The website 4chan is at the center of the story, it’s the birthplace of the Anonymous handle and the virtual community that showcases the true origins of hacktivism: pranking. Simple pranks, designed by people with not so simple ways of thinking turned fun into focus where nerds were the focal point (much to their inexperience) and the nation couldn’t stop talking about them. When the activities of this group became more organized, much like in the case of Scientology, Mastercard & Visa, and Egypt, is when Anonymous gained legs and soared this issue straight to the top.

    We Are Legion chose its genre well: the documentary lens is perfect for dissecting exactly what changed the hacktivism movement into such a politically aware vehicle that drove its way into the center of a movement as large as a regime change in Egypt. Brian Knappenberger hit the jackpot with his happenstance of covering events preluding events like the uprising of the Egyptian people like the DDoSing of Paypal, and he capitalized on the advantage by having his film featured in Sundance earlier this year when the hacktivist movement was on fire in the public eye.

    For me, the film was a little more than a good doc about righteous nerds: it was a look into what could have been. To understand that the enjoyment of chatting on IRC and Ventrillo, from ridiculous memes and phrases to time-consuming video gaming could have led to political unrest is something of a dream you never want to wake up from. Needless to say, We Are Legion is a well-edited documentary. The voices of those supposedly hold-up in their mom’s basement has long since needed to heard, good on Knappenberger for charging this film’s power level to OVER 9000!!!
  18. Anonymous Member

  19. el conocimiento es poder, el poder controlar ese conocimiento es fatal, el mundo cambiara y de eso no hay duda evisto el futuro y sera muy duro pero se como terminara todos se daran cuenta y sabran de mi
  20. Anonymous Member

    Oh joy. That fcuking What Is The Plan video intro...

    Some anonymous person claims that he was kidnapped by anonymous agents and held for a week and then dumped. No dox.

    Black helicopters BLACK helicopters black HELICOPTERS Black helicopters BLACK helicopters black HELICOPTERS Black helicopters BLACK helicopters black HELICOPTERS Black helicopters BLACK helicopters black HELICOPTERS Black helicopters BLACK helicopters black HELICOPTERS Black helicopters BLACK helicopters black HELICOPTERS Black helicopters BLACK helicopters black HELICOPTERS Black helicopters BLACK helicopters black HELICOPTERS Black helicopters BLACK helicopters black HELICOPTERS Black helicopters BLACK helicopters black HELICOPTERS Black helicopters BLACK helicopters black HELICOPTER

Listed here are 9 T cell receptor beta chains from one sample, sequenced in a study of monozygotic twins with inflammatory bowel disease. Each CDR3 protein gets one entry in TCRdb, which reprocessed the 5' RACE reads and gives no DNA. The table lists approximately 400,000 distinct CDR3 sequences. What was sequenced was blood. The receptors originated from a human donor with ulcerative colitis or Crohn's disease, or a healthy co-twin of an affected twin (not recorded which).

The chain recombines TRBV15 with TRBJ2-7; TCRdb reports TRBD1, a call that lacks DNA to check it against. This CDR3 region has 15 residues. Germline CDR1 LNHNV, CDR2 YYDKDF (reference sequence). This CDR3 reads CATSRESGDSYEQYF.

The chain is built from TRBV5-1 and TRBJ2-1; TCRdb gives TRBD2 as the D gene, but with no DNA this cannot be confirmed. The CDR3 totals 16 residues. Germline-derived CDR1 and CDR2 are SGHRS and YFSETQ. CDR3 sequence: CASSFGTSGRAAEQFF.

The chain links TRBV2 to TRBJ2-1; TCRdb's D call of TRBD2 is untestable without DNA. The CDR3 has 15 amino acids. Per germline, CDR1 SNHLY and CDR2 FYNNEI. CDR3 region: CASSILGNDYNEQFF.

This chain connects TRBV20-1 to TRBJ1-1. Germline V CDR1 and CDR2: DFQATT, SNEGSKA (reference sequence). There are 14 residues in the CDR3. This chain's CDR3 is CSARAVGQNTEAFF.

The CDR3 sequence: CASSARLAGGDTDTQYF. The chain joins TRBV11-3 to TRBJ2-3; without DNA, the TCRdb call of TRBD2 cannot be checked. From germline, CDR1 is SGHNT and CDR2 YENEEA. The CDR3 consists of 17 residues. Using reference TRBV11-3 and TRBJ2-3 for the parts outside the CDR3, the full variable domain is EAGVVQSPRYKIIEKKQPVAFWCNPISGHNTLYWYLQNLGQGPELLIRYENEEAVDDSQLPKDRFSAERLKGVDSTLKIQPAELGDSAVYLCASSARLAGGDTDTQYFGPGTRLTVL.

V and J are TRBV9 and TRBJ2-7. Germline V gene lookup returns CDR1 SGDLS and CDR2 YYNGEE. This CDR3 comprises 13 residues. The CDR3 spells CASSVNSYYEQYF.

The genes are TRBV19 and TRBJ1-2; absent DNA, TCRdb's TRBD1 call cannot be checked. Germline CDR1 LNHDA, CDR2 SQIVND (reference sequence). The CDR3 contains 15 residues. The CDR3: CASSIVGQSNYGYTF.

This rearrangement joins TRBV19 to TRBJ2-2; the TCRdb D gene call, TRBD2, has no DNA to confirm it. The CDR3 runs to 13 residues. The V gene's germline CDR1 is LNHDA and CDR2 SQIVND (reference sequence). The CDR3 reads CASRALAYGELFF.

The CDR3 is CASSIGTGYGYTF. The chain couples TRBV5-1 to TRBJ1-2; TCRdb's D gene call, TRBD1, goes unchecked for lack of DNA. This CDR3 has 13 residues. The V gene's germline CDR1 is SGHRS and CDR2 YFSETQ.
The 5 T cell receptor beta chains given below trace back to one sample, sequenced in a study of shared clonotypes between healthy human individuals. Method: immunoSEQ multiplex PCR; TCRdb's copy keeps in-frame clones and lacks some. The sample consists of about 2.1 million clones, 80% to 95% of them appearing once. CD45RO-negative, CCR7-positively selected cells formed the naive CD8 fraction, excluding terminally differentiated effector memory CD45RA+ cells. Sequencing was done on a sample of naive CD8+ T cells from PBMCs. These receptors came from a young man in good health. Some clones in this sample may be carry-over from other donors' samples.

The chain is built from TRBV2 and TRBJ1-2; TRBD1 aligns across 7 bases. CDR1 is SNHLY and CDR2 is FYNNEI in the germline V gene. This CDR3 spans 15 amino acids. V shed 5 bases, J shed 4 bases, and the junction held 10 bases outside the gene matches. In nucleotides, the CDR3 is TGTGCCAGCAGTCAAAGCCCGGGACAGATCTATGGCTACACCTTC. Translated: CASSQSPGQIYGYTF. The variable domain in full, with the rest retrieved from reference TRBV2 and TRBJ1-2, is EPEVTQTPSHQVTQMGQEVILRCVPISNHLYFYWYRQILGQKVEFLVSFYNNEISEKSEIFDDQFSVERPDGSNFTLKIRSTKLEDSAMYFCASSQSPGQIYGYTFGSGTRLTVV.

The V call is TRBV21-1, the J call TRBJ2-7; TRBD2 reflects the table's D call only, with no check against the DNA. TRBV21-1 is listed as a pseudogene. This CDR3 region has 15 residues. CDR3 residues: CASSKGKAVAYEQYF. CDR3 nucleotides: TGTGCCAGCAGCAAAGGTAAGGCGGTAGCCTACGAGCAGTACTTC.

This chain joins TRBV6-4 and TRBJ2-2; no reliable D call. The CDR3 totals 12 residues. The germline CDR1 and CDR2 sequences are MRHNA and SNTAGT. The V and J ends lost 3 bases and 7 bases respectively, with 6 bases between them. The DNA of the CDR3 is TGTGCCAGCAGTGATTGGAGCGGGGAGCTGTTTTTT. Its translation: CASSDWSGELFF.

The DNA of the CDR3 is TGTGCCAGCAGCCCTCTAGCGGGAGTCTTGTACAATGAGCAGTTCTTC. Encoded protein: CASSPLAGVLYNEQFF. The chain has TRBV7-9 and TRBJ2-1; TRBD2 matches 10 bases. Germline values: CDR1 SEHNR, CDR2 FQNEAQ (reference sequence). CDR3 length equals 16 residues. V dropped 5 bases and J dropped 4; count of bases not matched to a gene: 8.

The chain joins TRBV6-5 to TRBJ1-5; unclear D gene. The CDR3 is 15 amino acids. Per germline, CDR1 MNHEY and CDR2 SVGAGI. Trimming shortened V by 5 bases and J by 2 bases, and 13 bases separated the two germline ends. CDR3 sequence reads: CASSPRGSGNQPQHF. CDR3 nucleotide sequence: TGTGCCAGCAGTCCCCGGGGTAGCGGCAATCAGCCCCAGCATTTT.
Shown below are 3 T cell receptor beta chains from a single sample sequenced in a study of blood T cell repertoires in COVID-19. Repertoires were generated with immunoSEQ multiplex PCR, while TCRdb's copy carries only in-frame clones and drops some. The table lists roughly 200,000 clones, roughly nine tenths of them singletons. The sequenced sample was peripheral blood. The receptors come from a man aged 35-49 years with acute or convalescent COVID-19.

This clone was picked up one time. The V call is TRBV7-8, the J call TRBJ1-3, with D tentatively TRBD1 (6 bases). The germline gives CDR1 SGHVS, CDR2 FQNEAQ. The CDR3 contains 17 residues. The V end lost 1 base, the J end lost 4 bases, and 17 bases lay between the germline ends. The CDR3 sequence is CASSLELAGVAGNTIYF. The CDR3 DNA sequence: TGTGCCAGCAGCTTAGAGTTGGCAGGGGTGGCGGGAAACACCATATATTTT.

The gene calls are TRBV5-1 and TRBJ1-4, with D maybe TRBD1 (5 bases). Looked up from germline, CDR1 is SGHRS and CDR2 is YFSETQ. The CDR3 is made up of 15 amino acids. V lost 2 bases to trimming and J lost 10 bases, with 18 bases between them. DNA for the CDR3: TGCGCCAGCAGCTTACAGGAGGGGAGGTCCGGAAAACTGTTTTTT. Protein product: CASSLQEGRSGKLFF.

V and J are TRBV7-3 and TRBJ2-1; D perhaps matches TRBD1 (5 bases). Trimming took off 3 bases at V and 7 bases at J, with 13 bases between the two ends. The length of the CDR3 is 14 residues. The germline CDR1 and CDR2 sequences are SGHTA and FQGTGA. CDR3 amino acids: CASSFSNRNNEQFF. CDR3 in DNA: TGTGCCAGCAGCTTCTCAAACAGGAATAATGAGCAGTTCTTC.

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  21. raboon Member

    waiting for the porno spoof
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  22. Anonymous Member

    i haet all of this. posers.

    the porno spoof version is the only one i might watch.
  23. HTTPS Member

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  24. Anonymous Member

    I was going to say something, but i won't.
  25. Anonymous Member

  26. Anonymous Member

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  27. ZORRO Member

    you can join us on the paris mega raid
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  28. Anonymous Member

    • Agree Agree x 1
  29. Anonymous Member

    DEF CON panel:

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  30. Anonymous Member

    derail, but hate the new avatar
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  31. tigeratbay Member

    Boy, is that fun or what? Join you, yes, wish!
  32. Anonymous Member

    Brian Knappenberger’s film is a thoroughly entertaining profile of a band of hackers with a conscience who, from humble beginnings, have managed to have a staggering impact on society through viral campaigns that raise consciousness against injustice and repression in America and abroad. From modest beginnings, the Hacktivists, in various guises, have achieved global recognition, reaching out to tens of thousands of like-minded individuals.

    We are Legion certainly covers wide terrain, including the many splinter groups that have formed from the original source. Though Knappenberger may not assemble everything into a cohesive whole, the engaging, fast-paced style and emphasis on humourous juxtapositions keep the momentum going; there’s hardly a moment to pontificate on the rapid evolvement of communication’s global profile as we sleep innocently and obliviously in our beds at night.

    There’s a mostly controlled anarchy about the various groups’ modus operandi, which both confuses and entertains, such as when their concerted campaign against common enemies like the Church of Scientology are put under the microscope. Both glib and informative, We are Legion (2012) entertains at every step whilst wisely highlighting its sometimes erotic array of colourful characters - from the eccentric to the obnoxious to the geeky types who confirm our most ludicrously caricaturised visions of nerdy outsiders surely set to hold sway when the ultimate battle for technological might is finally decided.
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  33. tigeratbay Member

    loved the review :)
  34. Anonymous Member

  35. Anonymous Member

    I didn’t have high hopes when I went down to Frontline Club to see Brian Knappenberger’s We Are Legion, a documentary that promises to take the audience ‘inside the complex culture and history of Anonymous’. Films about politicised computer hackers are usually:

    a) Boring, ridiculous propaganda in which hackers are presented as terrorists tearing down society.